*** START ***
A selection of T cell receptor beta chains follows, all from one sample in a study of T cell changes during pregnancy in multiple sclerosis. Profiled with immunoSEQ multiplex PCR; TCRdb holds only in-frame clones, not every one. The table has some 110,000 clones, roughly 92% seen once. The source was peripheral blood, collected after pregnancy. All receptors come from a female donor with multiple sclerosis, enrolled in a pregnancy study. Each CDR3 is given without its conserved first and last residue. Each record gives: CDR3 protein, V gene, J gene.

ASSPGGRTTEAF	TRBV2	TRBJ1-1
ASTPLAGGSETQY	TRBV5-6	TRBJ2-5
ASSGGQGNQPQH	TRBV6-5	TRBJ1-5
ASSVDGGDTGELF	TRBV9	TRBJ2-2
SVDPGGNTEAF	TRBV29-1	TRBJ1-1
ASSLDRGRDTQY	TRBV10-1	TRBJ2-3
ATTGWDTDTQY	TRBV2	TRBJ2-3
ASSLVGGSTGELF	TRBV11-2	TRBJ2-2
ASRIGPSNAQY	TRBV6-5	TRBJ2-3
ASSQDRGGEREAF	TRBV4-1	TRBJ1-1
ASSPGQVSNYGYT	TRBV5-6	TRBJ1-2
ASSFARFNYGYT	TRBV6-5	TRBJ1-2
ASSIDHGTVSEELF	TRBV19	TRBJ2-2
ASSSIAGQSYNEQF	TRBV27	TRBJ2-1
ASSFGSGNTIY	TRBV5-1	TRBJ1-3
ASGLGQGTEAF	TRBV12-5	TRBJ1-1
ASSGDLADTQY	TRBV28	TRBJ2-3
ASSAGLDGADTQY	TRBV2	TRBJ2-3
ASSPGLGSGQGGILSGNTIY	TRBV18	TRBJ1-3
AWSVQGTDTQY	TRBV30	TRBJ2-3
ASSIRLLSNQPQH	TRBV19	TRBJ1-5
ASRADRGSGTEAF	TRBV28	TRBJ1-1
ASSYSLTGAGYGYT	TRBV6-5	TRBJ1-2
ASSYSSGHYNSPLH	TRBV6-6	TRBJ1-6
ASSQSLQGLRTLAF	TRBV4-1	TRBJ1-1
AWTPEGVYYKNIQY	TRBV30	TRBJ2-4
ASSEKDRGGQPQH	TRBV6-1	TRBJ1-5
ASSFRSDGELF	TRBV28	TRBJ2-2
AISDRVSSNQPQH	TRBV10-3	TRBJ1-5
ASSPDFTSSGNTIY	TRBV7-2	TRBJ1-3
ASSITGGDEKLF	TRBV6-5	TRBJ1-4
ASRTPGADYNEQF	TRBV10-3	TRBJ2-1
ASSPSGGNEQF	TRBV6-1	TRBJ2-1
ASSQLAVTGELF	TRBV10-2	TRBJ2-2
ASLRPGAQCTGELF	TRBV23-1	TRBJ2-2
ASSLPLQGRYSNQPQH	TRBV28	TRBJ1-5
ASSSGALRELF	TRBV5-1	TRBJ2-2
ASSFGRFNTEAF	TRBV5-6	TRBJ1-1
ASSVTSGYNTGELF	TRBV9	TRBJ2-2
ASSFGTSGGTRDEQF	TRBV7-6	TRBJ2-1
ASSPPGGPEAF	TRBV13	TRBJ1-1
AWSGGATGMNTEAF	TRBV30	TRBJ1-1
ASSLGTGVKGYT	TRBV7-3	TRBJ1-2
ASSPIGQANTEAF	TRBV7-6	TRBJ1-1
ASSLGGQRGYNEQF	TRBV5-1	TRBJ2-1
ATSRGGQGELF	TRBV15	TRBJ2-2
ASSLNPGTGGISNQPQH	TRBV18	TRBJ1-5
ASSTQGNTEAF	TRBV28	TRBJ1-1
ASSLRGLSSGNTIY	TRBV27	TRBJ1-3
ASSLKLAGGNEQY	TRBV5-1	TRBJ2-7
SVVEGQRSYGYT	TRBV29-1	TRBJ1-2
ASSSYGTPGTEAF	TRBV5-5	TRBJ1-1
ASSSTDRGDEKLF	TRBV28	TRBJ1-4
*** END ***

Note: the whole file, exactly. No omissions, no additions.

A selection of T cell receptor beta chains follows, all from one sample in a study of T cell changes during pregnancy in multiple sclerosis. Profiled with immunoSEQ multiplex PCR; TCRdb holds only in-frame clones, not every one. The table has some 110,000 clones, roughly 92% seen once. The source was peripheral blood, collected after pregnancy. All receptors come from a female donor with multiple sclerosis, enrolled in a pregnancy study. Each CDR3 is given without its conserved first and last residue. Each record gives: CDR3 protein, V gene, J gene.

ASSPGGRTTEAF	TRBV2	TRBJ1-1
ASTPLAGGSETQY	TRBV5-6	TRBJ2-5
ASSGGQGNQPQH	TRBV6-5	TRBJ1-5
ASSVDGGDTGELF	TRBV9	TRBJ2-2
SVDPGGNTEAF	TRBV29-1	TRBJ1-1
ASSLDRGRDTQY	TRBV10-1	TRBJ2-3
ATTGWDTDTQY	TRBV2	TRBJ2-3
ASSLVGGSTGELF	TRBV11-2	TRBJ2-2
ASRIGPSNAQY	TRBV6-5	TRBJ2-3
ASSQDRGGEREAF	TRBV4-1	TRBJ1-1
ASSPGQVSNYGYT	TRBV5-6	TRBJ1-2
ASSFARFNYGYT	TRBV6-5	TRBJ1-2
ASSIDHGTVSEELF	TRBV19	TRBJ2-2
ASSSIAGQSYNEQF	TRBV27	TRBJ2-1
ASSFGSGNTIY	TRBV5-1	TRBJ1-3
ASGLGQGTEAF	TRBV12-5	TRBJ1-1
ASSGDLADTQY	TRBV28	TRBJ2-3
ASSAGLDGADTQY	TRBV2	TRBJ2-3
ASSPGLGSGQGGILSGNTIY	TRBV18	TRBJ1-3
AWSVQGTDTQY	TRBV30	TRBJ2-3
ASSIRLLSNQPQH	TRBV19	TRBJ1-5
ASRADRGSGTEAF	TRBV28	TRBJ1-1
ASSYSLTGAGYGYT	TRBV6-5	TRBJ1-2
ASSYSSGHYNSPLH	TRBV6-6	TRBJ1-6
ASSQSLQGLRTLAF	TRBV4-1	TRBJ1-1
AWTPEGVYYKNIQY	TRBV30	TRBJ2-4
ASSEKDRGGQPQH	TRBV6-1	TRBJ1-5
ASSFRSDGELF	TRBV28	TRBJ2-2
AISDRVSSNQPQH	TRBV10-3	TRBJ1-5
ASSPDFTSSGNTIY	TRBV7-2	TRBJ1-3
ASSITGGDEKLF	TRBV6-5	TRBJ1-4
ASRTPGADYNEQF	TRBV10-3	TRBJ2-1
ASSPSGGNEQF	TRBV6-1	TRBJ2-1
ASSQLAVTGELF	TRBV10-2	TRBJ2-2
ASLRPGAQCTGELF	TRBV23-1	TRBJ2-2
ASSLPLQGRYSNQPQH	TRBV28	TRBJ1-5
ASSSGALRELF	TRBV5-1	TRBJ2-2
ASSFGRFNTEAF	TRBV5-6	TRBJ1-1
ASSVTSGYNTGELF	TRBV9	TRBJ2-2
ASSFGTSGGTRDEQF	TRBV7-6	TRBJ2-1
ASSPPGGPEAF	TRBV13	TRBJ1-1
AWSGGATGMNTEAF	TRBV30	TRBJ1-1
ASSLGTGVKGYT	TRBV7-3	TRBJ1-2
ASSPIGQANTEAF	TRBV7-6	TRBJ1-1
ASSLGGQRGYNEQF	TRBV5-1	TRBJ2-1
ATSRGGQGELF	TRBV15	TRBJ2-2
ASSLNPGTGGISNQPQH	TRBV18	TRBJ1-5
ASSTQGNTEAF	TRBV28	TRBJ1-1
ASSLRGLSSGNTIY	TRBV27	TRBJ1-3
ASSLKLAGGNEQY	TRBV5-1	TRBJ2-7
SVVEGQRSYGYT	TRBV29-1	TRBJ1-2
ASSSYGTPGTEAF	TRBV5-5	TRBJ1-1
ASSSTDRGDEKLF	TRBV28	TRBJ1-4